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Gas mileage still a primary concern for car buyers

Gas mileage still a primary concern for car buyers

 

In news
that will surprise no-one, a recent North American study finds that gas mileage
is still the number one consideration for people who choosing a new car.
Despite interest in aesthetics, technology, design and safety, gas mileage is a
major deciding factor in car choice.

Even though
gas prices are back to a somewhat reasonable level, efficiency is still king. The
J.D. Power 2015 U.S. Avoider Study, now in its twelfth year, has found that 14
percent of new car buyers cite fuel efficiency as their primary reason for
buying their car. While this is a U.S. study, we know that Canadian buyers have
very similar attitudes when it comes to cars.

The primary
deciding factor when buying a new car was of course, design. Technology is
becoming increasing important, as the study is finding a year-on-year increase
in those saying it is a deciding factor. In 2014, 15 percent of buyers said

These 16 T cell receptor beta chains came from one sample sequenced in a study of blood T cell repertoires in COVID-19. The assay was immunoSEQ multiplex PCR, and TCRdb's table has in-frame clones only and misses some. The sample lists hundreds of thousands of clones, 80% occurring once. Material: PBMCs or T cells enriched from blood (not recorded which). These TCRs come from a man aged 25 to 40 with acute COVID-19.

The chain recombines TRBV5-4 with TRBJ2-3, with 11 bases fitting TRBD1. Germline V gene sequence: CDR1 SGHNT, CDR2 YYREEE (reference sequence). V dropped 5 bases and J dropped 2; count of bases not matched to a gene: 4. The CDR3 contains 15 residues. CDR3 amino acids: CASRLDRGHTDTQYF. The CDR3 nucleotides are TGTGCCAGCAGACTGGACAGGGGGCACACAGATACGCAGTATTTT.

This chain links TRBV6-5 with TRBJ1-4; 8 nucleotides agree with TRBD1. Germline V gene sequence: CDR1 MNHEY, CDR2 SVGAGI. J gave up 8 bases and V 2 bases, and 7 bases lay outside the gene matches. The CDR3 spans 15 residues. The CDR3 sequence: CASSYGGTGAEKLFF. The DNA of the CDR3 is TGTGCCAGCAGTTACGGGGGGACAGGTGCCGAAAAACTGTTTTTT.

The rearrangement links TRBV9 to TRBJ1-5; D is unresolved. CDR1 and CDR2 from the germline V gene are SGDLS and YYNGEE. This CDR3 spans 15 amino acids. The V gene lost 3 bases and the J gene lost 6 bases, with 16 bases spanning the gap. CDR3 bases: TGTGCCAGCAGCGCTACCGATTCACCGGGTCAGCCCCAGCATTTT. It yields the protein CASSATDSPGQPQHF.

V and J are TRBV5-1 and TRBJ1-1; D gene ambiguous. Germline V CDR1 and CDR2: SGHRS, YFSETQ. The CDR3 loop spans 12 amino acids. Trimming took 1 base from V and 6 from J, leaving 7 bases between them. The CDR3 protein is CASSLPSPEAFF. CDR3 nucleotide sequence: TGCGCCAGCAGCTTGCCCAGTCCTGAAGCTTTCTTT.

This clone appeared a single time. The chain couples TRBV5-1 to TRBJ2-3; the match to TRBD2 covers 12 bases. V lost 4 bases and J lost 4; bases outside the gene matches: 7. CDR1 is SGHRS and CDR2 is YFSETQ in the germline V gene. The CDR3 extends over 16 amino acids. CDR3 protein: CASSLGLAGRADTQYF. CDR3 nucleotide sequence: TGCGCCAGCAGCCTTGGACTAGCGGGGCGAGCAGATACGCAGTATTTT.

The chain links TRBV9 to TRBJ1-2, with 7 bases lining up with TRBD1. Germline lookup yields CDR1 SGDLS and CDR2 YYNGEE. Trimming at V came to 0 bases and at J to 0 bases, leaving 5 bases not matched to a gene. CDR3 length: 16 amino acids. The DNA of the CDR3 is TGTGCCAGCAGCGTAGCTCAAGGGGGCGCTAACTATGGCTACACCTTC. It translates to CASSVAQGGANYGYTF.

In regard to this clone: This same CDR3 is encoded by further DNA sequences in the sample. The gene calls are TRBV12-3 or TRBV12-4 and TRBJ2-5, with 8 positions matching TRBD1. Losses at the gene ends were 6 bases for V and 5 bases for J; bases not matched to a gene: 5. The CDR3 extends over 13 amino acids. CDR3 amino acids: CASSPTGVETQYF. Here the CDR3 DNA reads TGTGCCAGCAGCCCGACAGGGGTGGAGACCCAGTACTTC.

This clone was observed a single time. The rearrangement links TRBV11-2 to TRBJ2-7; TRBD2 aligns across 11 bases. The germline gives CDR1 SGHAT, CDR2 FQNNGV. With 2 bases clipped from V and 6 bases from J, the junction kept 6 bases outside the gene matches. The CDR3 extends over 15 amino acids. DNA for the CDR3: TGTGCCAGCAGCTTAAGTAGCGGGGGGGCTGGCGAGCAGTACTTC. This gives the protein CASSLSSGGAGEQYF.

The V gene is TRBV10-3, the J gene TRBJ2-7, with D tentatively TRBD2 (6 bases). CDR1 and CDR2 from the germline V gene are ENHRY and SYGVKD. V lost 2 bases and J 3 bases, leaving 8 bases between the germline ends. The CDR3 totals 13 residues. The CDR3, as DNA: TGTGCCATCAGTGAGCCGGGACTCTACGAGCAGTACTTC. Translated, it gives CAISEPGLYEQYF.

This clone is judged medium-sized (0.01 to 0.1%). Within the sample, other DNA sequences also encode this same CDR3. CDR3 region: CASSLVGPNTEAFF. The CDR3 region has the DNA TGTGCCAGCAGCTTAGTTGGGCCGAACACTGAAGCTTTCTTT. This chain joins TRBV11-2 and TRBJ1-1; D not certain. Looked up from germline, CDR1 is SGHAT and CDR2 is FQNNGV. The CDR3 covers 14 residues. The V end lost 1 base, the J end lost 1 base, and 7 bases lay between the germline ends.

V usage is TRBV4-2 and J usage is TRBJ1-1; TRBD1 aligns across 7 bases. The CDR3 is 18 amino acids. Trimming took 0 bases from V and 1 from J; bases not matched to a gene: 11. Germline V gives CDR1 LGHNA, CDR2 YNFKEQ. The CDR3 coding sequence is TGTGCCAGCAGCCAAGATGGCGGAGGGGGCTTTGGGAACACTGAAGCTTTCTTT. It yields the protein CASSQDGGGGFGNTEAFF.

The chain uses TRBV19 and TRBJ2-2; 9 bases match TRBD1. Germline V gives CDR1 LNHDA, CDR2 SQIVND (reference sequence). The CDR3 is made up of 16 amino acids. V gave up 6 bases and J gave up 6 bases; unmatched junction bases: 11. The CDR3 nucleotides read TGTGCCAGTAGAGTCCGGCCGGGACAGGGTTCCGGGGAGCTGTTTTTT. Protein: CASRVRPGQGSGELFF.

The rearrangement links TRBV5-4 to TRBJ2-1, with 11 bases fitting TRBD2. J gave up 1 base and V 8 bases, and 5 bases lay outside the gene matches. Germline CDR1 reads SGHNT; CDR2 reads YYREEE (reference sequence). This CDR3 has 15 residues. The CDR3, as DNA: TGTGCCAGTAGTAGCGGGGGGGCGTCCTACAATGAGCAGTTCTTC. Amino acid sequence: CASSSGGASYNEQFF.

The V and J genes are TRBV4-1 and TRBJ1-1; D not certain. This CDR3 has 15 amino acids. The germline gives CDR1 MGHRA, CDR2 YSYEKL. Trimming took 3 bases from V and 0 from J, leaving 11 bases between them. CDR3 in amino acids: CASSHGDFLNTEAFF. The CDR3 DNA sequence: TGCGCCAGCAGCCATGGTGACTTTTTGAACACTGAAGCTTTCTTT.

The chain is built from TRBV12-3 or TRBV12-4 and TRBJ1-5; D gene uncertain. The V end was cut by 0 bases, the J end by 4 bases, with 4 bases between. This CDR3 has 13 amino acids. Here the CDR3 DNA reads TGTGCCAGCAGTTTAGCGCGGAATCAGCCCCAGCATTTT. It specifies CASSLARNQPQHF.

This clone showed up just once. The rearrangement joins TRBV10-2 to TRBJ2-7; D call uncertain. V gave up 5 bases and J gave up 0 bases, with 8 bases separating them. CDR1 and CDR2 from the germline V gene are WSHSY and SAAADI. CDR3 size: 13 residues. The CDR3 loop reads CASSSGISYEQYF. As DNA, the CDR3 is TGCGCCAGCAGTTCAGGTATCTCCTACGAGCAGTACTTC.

technology was a deciding factor in a purchase, up 4 percent from 2013.

For
compact, small, midsize cars and SUVs, the study found that gas mileage was the
deciding factor in the purchase. It was also the second most common reason
buyers rejected a particular model, with 16 percent citing gas mileage as the
reason they didn't buy what they were looking at.

"Consumers
know that, although gas prices are low today, the cost of fuel will likely
increase during the time they own their vehicle," said Arianne Walker, senior
director, automotive media & marketing at J.D. Power. "Clearly, consumers
are considering the total cost of ownership when selecting their new vehicle."
(
Source)

Alternative fuels

As you
would probably expect, the current low gas prices are providing challenging
times for alternative fueled cars. Hybrid and electric vehicles accounted for
only 3.5 percent of vehicle sales during 2014.

Those who
looked at alternative fueled cars but didn't buy one cite the extra cost of
purchase as the single most significant reason they didn't purchase. An average
premium of 24 percent for a hybrid or alternative fueled car is cited by the
study.

These
findings are likely to make life difficult for automakers as rules become more
stringent with regards gas mileage, pollution and engine efficiency. With the
U.S. Corporate Average Fuel Economy standards on the horizon, automakers are
going to have to work hard to achieve the required 54.5 miles per gallon it
demands.

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